**Edit:** On second thought, this is pretty much exactly Anthony's answer, only slightly more explicit. Didn't see this when I wrote this up, sorry.

There's an approach to this problem using elementary linear algebra, which gives you an explicit formula for $f(n)$ each $b$ (however no nice formula for an all $b$ at once), and an algebraic integer $a$ such that $f(n)=c\cdot a^n + \textrm{lower order terms}$. For instance, for $b=3$ you obtain $a = \frac{1+\sqrt{5}}{2}$ and for $b=4$ you obtain $a = \sqrt{3}$. The actual formulas get really messy, for instance for $b=3$ you get (thanks to Maple)
$$
f(n) = 8/5\cdot {\frac {-120-60\,\sqrt {5}+10\, \left( -1 \right) ^{1+n} \left(
\sqrt {5}+1 \right) ^{-n}{2}^{n}+11\, \left( \sqrt {5}+2 \right) ^{n-1
} \left( 3+\sqrt {5} \right) ^{2-n}\sqrt {5}{2}^{n}+5\, \left( -1
\right) ^{n} \left( \sqrt {5}-1 \right) ^{-n+1} \left( 3+\sqrt {5}
\right) ^{-n+1}{4}^{n}+ \left( -1 \right) ^{1+n}{2}^{1+n}\sqrt {5}
\left( \sqrt {5}+1 \right) ^{-n}+25\, \left( \sqrt {5}+2 \right) ^{n-
1} \left( 3+\sqrt {5} \right) ^{2-n}{2}^{n}}{ \left( \sqrt {5}-1
\right) ^{2} \left( 3+\sqrt {5} \right) ^{2} \left( \sqrt {5}+1
\right) }}
$$
the first ten values of which are $3, 7, 13, 23, 39, 65, 107, 175, 285, 463, \ldots$

So, the following is a description of how to obtain the growth behavior and explicit formulas (some details are missing since this got a bit longer than I expected):

First notice that the diagrams that you draw in your question are uniquely determined by the foldable sequence in all except in $b$ cases, namely the sequences $[i,i,\ldots,i]$ for which there are two possible diagrams. To see this just notice that whenever a sequence contains a subsequence [i-1,i] or $[i,i-1]$ this subsequence is represented in the diagram by a blue line crossing the $i$-th vertical red line in your digram, and the rest of the diagram is hence determined (See it this way: whenever you "add a digit" to your sequence this corresponds to a unique extension of the blue line, the only ambiguous part was the placement of the first line segment). In conclusion we focus our interest on the number $g(n)$ of possible "folding diagrams", and we have
$$
g(n) = f(n) + b
$$
*(in fact this is where the summand $-2$ comes from in your formula; it will turn out that $g(n)$ is essentially a linear combination of exponential functions)*

Now we decompose
$$
g(n) = g_{0,0}(n) + g_{1,0}(n)+ g_{1,1}(n)+g_{2,1}(n)+g_{2,2}(n) + \ldots + g_{b-1,b-2}(n) + g_{b-1,b-1}(n) + g_{b,b-1}(n)
$$
where $g_{i,j}(n)$ denotes the number of all folding diagrams corresponding to a sequence which starts with the digit $j \in \{ 0,\ldots,b-1 \}$ and is rooted at the $i$-th vertical red line in your diagram (counting from the left starting at $0$; so, $j\in \{0,\ldots, b\}$ and for a given $i$ the value of $j$ has to be $i$ or $i-1$).

Now the $g_{i,j}$ satisfy a linear recursive formula (this is obvious: once we specify the first line segment of a folding diagram we can concatenate it with any folding diagram of length $n-1$ which starts at the right vertical red line to obtain a folding diagram of length $n$):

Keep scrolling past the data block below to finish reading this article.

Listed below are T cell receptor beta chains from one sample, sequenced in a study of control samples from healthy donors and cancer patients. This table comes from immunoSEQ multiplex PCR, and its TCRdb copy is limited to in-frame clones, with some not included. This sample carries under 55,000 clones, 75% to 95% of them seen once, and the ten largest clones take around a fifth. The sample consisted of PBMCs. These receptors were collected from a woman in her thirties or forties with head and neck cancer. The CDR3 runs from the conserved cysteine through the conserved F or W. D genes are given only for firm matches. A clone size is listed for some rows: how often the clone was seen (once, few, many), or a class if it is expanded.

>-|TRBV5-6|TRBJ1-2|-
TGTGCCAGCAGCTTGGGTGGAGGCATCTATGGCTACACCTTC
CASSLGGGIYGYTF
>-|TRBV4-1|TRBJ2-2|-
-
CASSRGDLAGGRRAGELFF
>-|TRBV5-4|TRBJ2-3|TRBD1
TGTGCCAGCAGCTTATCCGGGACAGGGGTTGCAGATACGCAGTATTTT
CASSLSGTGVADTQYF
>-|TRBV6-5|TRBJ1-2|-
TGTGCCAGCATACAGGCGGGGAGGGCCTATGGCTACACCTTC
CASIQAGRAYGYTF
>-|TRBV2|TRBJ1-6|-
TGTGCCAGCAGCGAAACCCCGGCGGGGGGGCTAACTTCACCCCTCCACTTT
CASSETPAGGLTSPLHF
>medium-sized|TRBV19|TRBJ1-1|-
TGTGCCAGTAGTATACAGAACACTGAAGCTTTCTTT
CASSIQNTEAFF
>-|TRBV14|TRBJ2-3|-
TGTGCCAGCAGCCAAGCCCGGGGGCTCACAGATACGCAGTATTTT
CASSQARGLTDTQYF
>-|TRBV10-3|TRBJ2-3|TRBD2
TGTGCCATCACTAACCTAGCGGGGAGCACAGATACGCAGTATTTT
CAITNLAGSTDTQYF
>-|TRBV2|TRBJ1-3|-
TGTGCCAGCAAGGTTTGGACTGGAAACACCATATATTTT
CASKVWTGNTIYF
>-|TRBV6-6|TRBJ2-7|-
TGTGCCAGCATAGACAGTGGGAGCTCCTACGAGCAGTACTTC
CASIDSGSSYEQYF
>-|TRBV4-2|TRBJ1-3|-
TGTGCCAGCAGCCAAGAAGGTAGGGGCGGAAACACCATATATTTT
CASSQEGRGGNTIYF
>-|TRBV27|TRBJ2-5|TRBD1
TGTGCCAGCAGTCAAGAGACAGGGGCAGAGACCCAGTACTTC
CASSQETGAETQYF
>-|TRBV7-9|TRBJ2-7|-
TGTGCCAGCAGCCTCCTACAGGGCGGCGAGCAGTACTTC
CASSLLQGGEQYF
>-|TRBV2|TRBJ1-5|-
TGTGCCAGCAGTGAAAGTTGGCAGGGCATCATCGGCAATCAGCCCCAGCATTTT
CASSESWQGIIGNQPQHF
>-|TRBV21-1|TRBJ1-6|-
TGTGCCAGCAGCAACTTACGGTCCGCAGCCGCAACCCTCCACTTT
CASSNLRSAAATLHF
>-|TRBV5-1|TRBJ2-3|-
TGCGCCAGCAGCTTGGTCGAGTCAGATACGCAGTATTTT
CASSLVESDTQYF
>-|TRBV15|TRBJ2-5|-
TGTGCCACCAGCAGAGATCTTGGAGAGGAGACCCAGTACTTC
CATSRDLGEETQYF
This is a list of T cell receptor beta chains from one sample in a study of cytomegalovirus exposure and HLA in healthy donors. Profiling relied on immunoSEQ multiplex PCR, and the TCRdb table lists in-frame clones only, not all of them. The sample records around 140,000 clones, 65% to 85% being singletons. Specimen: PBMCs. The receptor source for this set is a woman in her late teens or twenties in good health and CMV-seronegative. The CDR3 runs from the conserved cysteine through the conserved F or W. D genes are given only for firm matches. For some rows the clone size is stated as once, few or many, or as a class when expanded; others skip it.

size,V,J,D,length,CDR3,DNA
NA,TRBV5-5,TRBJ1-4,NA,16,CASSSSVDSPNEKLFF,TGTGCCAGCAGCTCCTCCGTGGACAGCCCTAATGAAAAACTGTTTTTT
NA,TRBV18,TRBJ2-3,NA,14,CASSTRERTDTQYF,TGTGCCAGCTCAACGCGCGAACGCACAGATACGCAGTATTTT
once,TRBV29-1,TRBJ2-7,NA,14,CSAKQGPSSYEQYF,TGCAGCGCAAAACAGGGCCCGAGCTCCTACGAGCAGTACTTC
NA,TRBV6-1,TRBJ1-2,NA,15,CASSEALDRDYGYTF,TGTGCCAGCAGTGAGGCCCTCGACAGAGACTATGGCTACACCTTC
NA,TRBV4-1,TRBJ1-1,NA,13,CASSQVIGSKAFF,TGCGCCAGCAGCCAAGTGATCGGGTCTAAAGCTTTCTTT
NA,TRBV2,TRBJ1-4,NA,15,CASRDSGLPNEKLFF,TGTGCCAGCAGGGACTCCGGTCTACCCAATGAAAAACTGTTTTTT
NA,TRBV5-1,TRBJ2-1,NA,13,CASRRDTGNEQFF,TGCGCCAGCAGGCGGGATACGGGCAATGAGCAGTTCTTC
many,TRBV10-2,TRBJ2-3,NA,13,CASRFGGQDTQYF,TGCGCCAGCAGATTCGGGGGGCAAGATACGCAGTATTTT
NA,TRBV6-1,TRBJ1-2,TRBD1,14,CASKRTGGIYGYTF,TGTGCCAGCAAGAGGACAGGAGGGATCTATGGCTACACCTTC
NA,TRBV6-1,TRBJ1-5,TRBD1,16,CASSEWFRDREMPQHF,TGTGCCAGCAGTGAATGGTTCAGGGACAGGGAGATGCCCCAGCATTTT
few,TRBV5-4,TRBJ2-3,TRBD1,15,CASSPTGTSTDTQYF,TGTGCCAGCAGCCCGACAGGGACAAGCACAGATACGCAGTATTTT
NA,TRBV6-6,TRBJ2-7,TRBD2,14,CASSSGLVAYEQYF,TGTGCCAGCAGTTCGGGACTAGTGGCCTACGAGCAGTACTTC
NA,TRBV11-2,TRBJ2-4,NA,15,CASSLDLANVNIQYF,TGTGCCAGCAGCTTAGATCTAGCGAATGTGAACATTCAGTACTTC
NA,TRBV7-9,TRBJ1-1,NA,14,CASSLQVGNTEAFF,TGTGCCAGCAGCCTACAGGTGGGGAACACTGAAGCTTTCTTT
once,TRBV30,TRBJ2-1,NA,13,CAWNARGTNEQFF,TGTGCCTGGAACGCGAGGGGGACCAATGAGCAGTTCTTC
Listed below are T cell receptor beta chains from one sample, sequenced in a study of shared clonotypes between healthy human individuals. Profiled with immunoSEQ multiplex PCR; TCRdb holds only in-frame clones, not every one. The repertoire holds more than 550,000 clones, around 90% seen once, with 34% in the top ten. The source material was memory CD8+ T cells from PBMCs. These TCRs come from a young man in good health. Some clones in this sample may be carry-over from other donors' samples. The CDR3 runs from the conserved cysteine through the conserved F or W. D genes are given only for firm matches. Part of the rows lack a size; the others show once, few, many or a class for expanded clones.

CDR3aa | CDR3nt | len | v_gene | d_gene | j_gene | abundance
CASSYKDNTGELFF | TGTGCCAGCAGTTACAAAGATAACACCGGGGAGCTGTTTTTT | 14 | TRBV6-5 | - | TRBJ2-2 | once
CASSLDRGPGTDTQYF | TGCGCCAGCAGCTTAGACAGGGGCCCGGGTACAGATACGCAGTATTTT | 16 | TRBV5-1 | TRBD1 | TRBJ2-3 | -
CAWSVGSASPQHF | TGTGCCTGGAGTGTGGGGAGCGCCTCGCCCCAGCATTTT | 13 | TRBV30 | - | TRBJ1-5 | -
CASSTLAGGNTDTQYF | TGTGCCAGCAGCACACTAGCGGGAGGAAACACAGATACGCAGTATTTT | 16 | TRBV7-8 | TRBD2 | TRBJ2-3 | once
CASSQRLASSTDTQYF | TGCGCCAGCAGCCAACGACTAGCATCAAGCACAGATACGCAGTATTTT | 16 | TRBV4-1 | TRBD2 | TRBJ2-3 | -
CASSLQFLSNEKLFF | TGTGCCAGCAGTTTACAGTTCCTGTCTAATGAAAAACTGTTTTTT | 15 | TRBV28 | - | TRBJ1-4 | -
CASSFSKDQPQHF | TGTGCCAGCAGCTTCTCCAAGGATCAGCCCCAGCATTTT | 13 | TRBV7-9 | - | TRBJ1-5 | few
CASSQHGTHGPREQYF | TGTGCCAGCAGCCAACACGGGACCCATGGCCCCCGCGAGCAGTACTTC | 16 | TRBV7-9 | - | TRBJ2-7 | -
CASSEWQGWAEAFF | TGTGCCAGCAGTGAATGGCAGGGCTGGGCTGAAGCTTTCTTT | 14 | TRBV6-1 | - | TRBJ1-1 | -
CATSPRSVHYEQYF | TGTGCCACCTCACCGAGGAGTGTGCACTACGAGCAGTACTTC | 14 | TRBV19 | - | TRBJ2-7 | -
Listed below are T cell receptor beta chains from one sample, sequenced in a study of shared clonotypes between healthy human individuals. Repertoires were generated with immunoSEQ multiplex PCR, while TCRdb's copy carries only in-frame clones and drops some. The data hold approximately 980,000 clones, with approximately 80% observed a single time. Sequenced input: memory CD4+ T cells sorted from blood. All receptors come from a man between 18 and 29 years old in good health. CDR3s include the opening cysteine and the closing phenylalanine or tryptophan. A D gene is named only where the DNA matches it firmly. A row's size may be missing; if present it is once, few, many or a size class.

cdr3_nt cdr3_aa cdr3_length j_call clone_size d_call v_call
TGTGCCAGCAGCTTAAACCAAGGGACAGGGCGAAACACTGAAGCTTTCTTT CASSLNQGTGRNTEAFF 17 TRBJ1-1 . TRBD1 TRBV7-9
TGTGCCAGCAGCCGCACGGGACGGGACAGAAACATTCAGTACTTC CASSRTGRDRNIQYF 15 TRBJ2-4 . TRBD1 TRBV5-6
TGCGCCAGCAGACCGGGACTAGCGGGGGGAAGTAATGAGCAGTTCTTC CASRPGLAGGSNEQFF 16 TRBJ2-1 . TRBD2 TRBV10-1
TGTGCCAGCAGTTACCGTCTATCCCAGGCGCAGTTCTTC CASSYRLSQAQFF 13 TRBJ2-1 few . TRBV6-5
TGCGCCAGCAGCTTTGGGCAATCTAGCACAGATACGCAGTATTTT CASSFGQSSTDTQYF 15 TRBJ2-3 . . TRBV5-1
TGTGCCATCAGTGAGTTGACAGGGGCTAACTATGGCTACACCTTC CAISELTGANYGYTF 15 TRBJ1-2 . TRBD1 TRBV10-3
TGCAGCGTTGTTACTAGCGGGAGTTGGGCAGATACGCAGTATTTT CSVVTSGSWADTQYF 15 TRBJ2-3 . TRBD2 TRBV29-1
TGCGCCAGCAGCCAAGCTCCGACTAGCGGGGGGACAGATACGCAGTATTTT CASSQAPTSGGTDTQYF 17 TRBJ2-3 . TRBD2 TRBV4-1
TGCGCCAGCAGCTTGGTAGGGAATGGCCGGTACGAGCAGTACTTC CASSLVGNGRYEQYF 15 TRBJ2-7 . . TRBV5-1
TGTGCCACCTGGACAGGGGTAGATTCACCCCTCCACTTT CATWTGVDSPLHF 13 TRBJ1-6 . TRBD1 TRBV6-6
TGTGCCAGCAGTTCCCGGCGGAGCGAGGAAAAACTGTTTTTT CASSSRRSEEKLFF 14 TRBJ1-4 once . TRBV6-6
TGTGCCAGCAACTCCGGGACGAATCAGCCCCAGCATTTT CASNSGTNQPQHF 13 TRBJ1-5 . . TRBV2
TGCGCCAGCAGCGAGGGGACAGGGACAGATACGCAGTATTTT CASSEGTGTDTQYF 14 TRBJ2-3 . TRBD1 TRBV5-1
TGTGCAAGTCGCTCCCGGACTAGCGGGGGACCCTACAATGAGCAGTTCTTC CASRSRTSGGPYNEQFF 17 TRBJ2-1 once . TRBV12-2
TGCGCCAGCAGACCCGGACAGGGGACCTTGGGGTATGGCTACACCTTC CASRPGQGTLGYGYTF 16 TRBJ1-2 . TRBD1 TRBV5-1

$$
g_{i,i}(n) = g_{i+1,i}(n-1) + g_{i+1,i+1}(n-1) \quad \textrm{ for } i\in\{0,\ldots,b-2\}
$$
$$
g_{i,i-1}(n) = g_{i-1,i-1}(n-1) + g_{i-1,i-2}(n-1) \quad \textrm{ for } i\in\{2,\ldots,b\}
$$
$$
g_{1,0}(n) = g_{0,0}(n-1) \quad \textrm{and} \quad g_{b-1,b-1}(n) = g_{b,b-1}(n-1)
$$
Note that by definition $g_{i,j}(1)=1$ for all $g_{i,j}$'s which occur in these recursion relations.
So we can put this recursion relation into a matrix $A_b$, and we will get a formula
$$
\left(\begin{array}{c}g_{0,0}(n)\newline g_{1,0}(n) \newline g_{1,1}(n)\newline \vdots \newline g_{b,b-1}(n) \end{array}\right) = A_b \cdot \left(\begin{array}{c}g_{0,0}(n-1)\newline g_{1,0}(n-1) \newline g_{1,1}(n-1)\newline \vdots \newline g_{b,b-1}(n-1) \end{array}\right) = A_b^{n-1}\cdot
\left(\begin{array}{c} 1\newline 1 \newline 1 \newline \vdots \newline 1\end{array}\right)
$$
Since $g(n)$ was just the sum of all $g_{i,j}(n)$ and $f(n)=g(n)-2$ we get
$$
f(n) = [1,\ldots,1]\cdot A_b^{n-1} \cdot [1,\ldots,1]^\top-b
$$
It should be clear now that by transforming $A_b$ into Jordan normal form we can get an explicit formula for each $b$ (as a linear combination of $\leq n$-th powers of the eigenvalues of $A_b$).

So when it comes to the growth behavior, we're interested in the eigenvalue of $A_b$ of biggest absolute value.
Now the matrices $A_b$ have a very simple form:
$$
A_3 = \left[ \begin {array}{cccccc} 0&1&1&0&0&0\newline 1&0&0&0
&0&0\newline 0&0&0&1&1&0\newline 0&1&1&0&0&0
\newline 0&0&0&0&0&1\newline 0&0&0&1&1&0
\end {array} \right] \quad A_4 = \left[ \begin {array}{cccccccc} 0&1&1&0&0&0&0&0\newline 1
&0&0&0&0&0&0&0\newline 0&0&0&1&1&0&0&0
\newline 0&1&1&0&0&0&0&0\newline 0&0&0&0&0&1&1
&0\newline 0&0&0&1&1&0&0&0\newline 0&0&0&0&0&0
&0&1\newline 0&0&0&0&0&1&1&0\end {array} \right]
$$
Notice how $A_{b}$ sits as a submatrix in the lower right corner of $A_{b+1}$, and this should be suffice to prove the following recurrence relation for the characteristic polynomials $\chi_b(x)$ of $A_b$ (to be honest I just checked it up to $b=10$ but it should be doable):
$$
\chi_{b+1}(x) = x^2\cdot(\chi_b(x) - \chi_{b-1}(x))
$$
Together with the information that $\chi_2(x)=x^2-2$ and $\chi_3(x)=x^4-2x^2$ this gives you all characteristic polynomials for all the $A_b$ fairly easily.

So we get
$$
f(n) = c \cdot a^n + \textrm{lower order terms}
$$
where $a$ is the largest absolute value of a root of $\chi_b(x)$.

A few technicalities are required to make sure that $c\neq 0$: one should only consider roots of $\chi_b(x)$ which aren't multiples of $\sqrt{-1}$ (these will cancel each other out) and secondly, one needs to make sure that the vector $[1,\ldots,1]^\top$ doesn't lie in an $A_b$-stable proper subspace of $\mathbb R^{2b}$ (this can probably be shown, but it's too messy for me right now and I already spent more time on this answer than I should've).